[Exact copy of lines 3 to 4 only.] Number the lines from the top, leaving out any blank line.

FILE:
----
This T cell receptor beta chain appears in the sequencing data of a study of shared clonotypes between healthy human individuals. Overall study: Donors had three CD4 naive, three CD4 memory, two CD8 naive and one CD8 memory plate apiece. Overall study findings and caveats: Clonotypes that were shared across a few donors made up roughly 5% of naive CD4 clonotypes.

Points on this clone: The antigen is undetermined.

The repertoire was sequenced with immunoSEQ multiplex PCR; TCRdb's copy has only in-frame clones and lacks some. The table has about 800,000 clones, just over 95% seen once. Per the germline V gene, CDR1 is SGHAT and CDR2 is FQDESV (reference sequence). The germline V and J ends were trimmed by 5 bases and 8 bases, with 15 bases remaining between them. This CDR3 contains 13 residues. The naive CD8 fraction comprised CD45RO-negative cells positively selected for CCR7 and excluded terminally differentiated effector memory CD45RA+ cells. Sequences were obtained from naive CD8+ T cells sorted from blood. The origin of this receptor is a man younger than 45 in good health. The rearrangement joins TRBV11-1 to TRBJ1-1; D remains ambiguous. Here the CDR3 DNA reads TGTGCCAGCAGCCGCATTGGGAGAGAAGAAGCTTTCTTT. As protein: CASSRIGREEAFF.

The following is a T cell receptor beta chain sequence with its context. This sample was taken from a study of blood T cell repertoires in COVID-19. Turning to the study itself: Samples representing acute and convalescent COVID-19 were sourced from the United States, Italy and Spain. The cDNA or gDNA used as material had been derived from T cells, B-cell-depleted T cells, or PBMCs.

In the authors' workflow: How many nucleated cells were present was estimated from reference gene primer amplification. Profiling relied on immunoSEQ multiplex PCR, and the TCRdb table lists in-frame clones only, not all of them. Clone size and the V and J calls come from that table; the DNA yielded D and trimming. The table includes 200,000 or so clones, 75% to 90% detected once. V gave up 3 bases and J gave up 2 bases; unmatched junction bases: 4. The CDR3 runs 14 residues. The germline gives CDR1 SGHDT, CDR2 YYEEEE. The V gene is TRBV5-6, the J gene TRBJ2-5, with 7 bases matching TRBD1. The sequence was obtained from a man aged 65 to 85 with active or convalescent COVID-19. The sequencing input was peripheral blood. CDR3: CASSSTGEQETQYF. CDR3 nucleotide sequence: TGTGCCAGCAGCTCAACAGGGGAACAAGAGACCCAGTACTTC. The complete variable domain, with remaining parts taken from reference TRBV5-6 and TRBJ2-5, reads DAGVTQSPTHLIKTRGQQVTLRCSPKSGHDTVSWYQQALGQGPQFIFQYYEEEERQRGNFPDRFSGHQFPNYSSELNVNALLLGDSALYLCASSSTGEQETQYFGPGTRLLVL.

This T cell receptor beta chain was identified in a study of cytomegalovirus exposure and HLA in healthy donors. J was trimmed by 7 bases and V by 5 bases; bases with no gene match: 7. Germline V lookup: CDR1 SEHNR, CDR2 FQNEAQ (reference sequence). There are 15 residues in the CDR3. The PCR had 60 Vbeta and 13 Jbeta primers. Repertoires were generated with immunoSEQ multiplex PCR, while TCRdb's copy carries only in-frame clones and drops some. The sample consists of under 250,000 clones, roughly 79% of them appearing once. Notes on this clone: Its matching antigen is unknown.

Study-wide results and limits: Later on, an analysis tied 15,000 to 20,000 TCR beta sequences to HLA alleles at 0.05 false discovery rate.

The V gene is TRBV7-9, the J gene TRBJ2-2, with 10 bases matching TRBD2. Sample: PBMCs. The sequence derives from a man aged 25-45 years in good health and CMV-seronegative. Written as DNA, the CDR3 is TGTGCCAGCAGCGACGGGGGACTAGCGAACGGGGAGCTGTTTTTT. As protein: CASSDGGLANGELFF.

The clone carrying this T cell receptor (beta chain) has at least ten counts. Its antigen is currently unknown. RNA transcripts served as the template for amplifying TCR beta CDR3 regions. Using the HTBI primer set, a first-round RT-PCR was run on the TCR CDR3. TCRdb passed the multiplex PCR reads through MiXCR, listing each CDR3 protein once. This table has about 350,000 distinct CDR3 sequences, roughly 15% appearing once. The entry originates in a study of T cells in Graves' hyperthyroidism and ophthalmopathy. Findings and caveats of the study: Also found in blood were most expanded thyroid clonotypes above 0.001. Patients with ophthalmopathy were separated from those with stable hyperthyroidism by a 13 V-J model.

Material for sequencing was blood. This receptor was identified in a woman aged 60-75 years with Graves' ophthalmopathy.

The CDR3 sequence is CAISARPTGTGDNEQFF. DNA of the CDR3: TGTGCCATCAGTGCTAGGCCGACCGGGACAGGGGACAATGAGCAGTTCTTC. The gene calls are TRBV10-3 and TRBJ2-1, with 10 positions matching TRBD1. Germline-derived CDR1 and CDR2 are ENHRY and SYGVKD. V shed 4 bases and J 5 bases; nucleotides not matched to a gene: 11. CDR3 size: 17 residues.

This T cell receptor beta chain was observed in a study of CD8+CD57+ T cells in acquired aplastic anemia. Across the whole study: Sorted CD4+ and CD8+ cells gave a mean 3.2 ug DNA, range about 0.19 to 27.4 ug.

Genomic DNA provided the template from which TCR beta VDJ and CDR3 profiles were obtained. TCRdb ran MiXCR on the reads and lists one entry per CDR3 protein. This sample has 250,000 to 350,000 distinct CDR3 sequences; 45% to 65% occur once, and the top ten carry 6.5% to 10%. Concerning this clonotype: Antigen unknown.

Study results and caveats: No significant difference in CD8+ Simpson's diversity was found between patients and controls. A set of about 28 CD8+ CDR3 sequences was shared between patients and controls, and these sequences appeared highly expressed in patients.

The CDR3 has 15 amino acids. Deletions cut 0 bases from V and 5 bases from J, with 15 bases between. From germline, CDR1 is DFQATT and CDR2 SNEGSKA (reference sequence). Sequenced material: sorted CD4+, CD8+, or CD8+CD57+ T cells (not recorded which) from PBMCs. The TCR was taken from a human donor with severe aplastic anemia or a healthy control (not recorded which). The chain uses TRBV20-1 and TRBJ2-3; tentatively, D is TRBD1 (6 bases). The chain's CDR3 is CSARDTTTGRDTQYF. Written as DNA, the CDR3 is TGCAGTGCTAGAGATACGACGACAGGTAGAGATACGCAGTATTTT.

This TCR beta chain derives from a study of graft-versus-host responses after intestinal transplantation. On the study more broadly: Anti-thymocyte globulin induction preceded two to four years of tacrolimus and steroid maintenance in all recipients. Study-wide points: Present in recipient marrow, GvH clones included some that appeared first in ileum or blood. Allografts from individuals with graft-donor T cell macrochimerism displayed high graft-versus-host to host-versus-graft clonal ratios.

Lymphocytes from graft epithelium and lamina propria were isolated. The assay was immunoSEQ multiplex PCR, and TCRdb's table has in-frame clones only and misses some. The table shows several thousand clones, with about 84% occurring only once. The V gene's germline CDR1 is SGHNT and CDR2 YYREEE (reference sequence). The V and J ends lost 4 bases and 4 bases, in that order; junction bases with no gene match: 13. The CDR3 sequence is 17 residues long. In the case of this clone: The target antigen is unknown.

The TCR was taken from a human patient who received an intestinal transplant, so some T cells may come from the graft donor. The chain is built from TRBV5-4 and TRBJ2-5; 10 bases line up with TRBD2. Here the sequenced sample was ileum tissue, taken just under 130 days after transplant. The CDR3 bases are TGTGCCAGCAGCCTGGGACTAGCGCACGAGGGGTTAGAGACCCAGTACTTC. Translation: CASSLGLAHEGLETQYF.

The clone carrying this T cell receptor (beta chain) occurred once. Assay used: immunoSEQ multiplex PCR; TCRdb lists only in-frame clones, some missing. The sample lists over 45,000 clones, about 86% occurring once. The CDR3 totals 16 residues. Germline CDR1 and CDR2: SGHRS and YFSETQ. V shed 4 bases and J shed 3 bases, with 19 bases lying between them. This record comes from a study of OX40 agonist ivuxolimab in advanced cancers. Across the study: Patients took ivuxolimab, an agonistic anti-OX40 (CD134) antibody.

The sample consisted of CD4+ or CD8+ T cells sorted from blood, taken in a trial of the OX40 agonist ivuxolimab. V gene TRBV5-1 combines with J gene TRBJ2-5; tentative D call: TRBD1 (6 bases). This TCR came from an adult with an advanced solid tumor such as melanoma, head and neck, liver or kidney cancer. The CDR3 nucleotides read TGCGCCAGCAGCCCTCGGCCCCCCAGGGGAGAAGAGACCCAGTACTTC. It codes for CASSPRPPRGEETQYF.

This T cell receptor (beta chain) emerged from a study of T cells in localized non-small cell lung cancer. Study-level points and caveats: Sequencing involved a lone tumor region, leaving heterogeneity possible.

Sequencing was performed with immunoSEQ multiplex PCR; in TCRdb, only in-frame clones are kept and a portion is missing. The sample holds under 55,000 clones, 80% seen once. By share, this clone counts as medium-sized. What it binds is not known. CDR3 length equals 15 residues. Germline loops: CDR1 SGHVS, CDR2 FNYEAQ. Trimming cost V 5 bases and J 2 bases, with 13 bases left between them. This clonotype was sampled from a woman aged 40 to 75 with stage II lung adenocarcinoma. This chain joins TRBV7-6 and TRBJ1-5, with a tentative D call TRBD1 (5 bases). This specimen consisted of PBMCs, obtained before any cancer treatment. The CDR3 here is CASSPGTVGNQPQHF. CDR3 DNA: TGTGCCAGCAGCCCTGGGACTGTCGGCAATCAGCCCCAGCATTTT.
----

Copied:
The repertoire was sequenced with immunoSEQ multiplex PCR; TCRdb's copy has only in-frame clones and lacks some. The table has about 800,000 clones, just over 95% seen once. Per the germline V gene, CDR1 is SGHAT and CDR2 is FQDESV (reference sequence). The germline V and J ends were trimmed by 5 bases and 8 bases, with 15 bases remaining between them. This CDR3 contains 13 residues. The naive CD8 fraction comprised CD45RO-negative cells positively selected for CCR7 and excluded terminally differentiated effector memory CD45RA+ cells. Sequences were obtained from naive CD8+ T cells sorted from blood. The origin of this receptor is a man younger than 45 in good health. The rearrangement joins TRBV11-1 to TRBJ1-1; D remains ambiguous. Here the CDR3 DNA reads TGTGCCAGCAGCCGCATTGGGAGAGAAGAAGCTTTCTTT. As protein: CASSRIGREEAFF.

The following is a T cell receptor beta chain sequence with its context. This sample was taken from a study of blood T cell repertoires in COVID-19. Turning to the study itself: Samples representing acute and convalescent COVID-19 were sourced from the United States, Italy and Spain. The cDNA or gDNA used as material had been derived from T cells, B-cell-depleted T cells, or PBMCs.